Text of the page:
"Gifts that can be used, or that really give pleasure to the person receiving them, are the proper ones to select. Gifts that cannot be used or enjoyed by those receiving them show either bad taste or else a lack of thought on the part of the donor. A beautiful Christmas card may give more pleasure to some persons than any other gift that could be selected. It is not the cost, but its fitness, that makes the worth-while gift." (Elementary Home Economics)

Hand-made gifts are especially desirable, because they represent time and thought spent for the purpose of giving pleasure to those receiving the gifts. The following are simple gifts that can be made at home.

Doll Dresses
Drawstring Purse
Decorative Pillow

How To - Prilgrim Mother Costume

Pilgrim Mother - Full, plain skirt, white kerchief, small white cap, and large spectacles. A gentleman's linen handkerchief, put around the neck and crossed over the bosom, answers for a kerchief. The cap, too, can be made of a large handkerchief in this way.

Fold the handkerchief in the manner shown in Fig. 206; lay it flat upon a table, and turn the folded corners over as in Fig. 207; turn up the bottom edge over the other, and roll over about three times (Fig. 208); take the handkerchief up by the ends and the cap (Fig. 209) is made.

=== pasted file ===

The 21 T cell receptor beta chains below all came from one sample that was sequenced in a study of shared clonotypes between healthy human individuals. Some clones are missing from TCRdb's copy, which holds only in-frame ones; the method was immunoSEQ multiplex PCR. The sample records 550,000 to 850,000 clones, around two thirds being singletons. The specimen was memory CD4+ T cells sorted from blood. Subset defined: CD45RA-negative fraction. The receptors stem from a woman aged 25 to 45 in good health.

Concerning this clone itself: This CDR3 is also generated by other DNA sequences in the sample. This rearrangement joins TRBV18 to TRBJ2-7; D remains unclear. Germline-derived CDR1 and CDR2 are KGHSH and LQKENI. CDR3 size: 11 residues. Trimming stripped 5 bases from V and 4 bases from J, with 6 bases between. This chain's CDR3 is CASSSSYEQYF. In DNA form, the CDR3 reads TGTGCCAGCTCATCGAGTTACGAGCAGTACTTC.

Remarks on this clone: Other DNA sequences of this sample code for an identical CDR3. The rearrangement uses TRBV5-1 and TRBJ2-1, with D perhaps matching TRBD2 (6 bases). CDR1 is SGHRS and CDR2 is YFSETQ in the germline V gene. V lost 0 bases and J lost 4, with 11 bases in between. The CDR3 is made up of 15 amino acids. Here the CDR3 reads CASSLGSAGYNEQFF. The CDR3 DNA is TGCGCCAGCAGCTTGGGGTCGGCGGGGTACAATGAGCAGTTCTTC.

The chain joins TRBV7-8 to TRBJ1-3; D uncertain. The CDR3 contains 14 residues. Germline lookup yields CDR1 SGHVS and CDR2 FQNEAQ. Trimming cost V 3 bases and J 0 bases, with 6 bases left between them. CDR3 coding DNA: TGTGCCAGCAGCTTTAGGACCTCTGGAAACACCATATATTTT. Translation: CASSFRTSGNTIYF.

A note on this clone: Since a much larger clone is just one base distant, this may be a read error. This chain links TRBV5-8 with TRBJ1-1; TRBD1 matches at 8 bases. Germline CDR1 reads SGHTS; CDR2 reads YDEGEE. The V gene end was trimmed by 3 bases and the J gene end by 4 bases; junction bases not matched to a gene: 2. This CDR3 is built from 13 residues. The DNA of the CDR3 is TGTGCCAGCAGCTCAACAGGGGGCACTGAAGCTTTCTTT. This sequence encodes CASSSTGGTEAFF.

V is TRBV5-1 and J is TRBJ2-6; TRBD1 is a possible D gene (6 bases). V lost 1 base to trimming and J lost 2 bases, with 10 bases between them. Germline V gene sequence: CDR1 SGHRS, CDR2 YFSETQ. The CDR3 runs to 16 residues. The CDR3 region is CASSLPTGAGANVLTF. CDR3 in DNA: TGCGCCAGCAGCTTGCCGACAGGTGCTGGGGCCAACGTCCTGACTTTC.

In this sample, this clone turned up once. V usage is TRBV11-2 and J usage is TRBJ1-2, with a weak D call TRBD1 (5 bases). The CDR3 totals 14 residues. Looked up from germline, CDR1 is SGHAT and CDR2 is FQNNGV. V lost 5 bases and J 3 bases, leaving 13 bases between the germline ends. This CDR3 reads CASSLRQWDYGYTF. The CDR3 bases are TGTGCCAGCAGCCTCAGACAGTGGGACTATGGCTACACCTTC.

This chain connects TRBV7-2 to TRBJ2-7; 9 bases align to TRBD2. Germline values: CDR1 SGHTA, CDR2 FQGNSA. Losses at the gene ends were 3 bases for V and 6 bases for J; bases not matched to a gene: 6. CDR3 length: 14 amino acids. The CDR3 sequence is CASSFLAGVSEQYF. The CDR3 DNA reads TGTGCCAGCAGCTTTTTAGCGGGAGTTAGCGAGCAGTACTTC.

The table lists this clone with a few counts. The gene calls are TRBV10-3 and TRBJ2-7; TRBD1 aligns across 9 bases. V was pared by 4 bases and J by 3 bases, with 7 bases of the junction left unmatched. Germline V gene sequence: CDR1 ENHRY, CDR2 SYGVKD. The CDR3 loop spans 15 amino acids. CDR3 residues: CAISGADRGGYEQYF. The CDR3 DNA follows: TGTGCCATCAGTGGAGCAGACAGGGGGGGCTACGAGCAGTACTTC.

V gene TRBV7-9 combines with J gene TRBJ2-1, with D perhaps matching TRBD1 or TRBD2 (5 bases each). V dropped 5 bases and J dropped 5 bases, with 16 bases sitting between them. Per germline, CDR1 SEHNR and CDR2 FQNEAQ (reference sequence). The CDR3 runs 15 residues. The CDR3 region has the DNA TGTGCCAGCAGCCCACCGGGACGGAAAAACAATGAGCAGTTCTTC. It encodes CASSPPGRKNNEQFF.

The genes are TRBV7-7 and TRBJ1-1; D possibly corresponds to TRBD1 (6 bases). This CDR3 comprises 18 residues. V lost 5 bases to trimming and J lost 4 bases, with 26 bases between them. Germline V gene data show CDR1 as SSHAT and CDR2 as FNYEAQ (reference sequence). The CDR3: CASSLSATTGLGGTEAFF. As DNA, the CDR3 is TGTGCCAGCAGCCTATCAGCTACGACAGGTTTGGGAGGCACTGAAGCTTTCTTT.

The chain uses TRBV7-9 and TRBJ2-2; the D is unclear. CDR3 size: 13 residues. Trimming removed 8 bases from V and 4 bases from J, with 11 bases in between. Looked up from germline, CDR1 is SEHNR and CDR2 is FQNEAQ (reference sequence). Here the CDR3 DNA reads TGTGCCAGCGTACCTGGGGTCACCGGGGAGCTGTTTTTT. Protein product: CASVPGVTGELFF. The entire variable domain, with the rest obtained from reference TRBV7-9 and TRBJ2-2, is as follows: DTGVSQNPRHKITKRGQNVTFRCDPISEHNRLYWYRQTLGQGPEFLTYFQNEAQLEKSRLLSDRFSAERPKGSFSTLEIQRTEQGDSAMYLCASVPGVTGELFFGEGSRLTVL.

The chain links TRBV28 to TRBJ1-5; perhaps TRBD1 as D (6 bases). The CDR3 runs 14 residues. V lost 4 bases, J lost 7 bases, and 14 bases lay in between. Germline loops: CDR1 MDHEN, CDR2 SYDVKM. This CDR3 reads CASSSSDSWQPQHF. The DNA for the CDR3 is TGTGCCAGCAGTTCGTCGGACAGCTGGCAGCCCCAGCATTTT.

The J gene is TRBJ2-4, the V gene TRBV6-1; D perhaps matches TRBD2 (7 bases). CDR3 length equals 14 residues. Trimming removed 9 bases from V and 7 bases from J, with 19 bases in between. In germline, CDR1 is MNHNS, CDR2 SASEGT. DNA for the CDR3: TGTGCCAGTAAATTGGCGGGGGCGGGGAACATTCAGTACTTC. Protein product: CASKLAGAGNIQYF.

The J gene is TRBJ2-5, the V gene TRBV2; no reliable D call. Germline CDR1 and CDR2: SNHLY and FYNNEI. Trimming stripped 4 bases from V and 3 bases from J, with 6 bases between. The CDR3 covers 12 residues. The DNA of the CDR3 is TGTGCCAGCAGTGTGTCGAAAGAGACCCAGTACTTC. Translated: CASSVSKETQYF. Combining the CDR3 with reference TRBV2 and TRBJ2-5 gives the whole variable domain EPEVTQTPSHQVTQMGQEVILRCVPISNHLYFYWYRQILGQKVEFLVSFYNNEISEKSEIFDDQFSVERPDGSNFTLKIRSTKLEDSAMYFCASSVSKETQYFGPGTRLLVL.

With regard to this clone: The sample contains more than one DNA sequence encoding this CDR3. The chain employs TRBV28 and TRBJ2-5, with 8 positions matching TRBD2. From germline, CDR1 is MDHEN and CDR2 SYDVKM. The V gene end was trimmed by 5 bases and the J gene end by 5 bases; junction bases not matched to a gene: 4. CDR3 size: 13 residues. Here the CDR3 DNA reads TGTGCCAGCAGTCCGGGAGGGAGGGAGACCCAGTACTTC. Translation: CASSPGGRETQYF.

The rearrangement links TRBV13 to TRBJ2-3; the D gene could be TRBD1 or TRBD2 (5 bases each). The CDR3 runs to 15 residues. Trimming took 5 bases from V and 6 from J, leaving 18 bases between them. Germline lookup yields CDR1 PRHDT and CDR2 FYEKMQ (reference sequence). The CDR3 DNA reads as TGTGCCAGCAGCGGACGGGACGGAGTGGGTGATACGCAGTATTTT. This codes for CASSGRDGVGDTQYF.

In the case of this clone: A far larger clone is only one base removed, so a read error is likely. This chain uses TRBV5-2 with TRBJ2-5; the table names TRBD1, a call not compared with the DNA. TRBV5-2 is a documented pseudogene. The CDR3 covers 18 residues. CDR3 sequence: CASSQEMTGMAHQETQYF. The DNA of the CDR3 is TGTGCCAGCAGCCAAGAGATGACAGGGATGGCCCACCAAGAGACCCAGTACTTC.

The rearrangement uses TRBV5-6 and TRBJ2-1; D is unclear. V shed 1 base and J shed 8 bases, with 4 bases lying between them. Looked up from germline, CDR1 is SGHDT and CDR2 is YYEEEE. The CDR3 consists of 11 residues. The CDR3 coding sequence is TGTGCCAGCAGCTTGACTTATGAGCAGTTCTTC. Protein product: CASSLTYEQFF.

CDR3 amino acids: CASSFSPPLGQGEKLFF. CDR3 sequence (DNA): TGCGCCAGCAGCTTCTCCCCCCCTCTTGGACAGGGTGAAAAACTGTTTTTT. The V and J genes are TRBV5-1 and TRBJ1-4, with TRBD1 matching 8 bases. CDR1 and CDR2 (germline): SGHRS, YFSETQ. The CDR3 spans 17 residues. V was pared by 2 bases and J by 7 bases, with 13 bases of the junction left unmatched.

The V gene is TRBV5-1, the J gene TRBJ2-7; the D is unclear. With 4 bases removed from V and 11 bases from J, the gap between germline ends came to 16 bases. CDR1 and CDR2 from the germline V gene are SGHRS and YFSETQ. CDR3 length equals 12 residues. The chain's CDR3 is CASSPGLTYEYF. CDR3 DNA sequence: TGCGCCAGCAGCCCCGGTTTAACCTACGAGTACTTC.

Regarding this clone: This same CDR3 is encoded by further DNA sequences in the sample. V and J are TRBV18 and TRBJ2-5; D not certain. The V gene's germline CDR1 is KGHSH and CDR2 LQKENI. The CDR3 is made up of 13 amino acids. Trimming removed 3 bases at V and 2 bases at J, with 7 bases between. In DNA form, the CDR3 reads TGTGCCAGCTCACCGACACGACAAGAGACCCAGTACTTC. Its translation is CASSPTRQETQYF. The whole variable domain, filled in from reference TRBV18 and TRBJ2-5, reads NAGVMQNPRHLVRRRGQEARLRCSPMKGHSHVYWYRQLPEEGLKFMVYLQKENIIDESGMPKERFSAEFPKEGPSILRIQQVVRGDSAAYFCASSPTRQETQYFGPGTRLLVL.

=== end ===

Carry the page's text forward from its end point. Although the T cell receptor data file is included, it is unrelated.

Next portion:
Wednesday, October 28, 2009

Directions For Working in the Sewing Room

Personal appearance: The hands should be washed before beginning any sewing. With a wool dress or skirt some kind of sewing-apron should be worn, so that the work will not become soiled from rubbing over the dress.

Position: Sit erect with back against chair and with feet on the floor. Hold the work so that there is no need for stooping over. Never pin work to your knee when sewing. Sitting with a table in front of you, when sewing, is the best plan.

Care of work: Needles should never be left in the material when one has finished sewing, because dampness may cause the needle to rust and this injures the material. Thread-ends on all spools should be slipped through the groove made for that purpose. The tape-line should be neatly folded, and all other equipment in the sewing-box placed in order. All materials used should be neatly folded before they are placed in the box, basket, or bag.

From ~ Elementary Home Economics: Cookery, Sewing, and Care of Home by: Mary Lockwood Matthews Copyright: 1921


Welcome my dear readers! Through this blog I'll be sharing with you all various subjects of home life. Mostly the forgotten arts of home life, like sewing, cooking, etiquette, etc....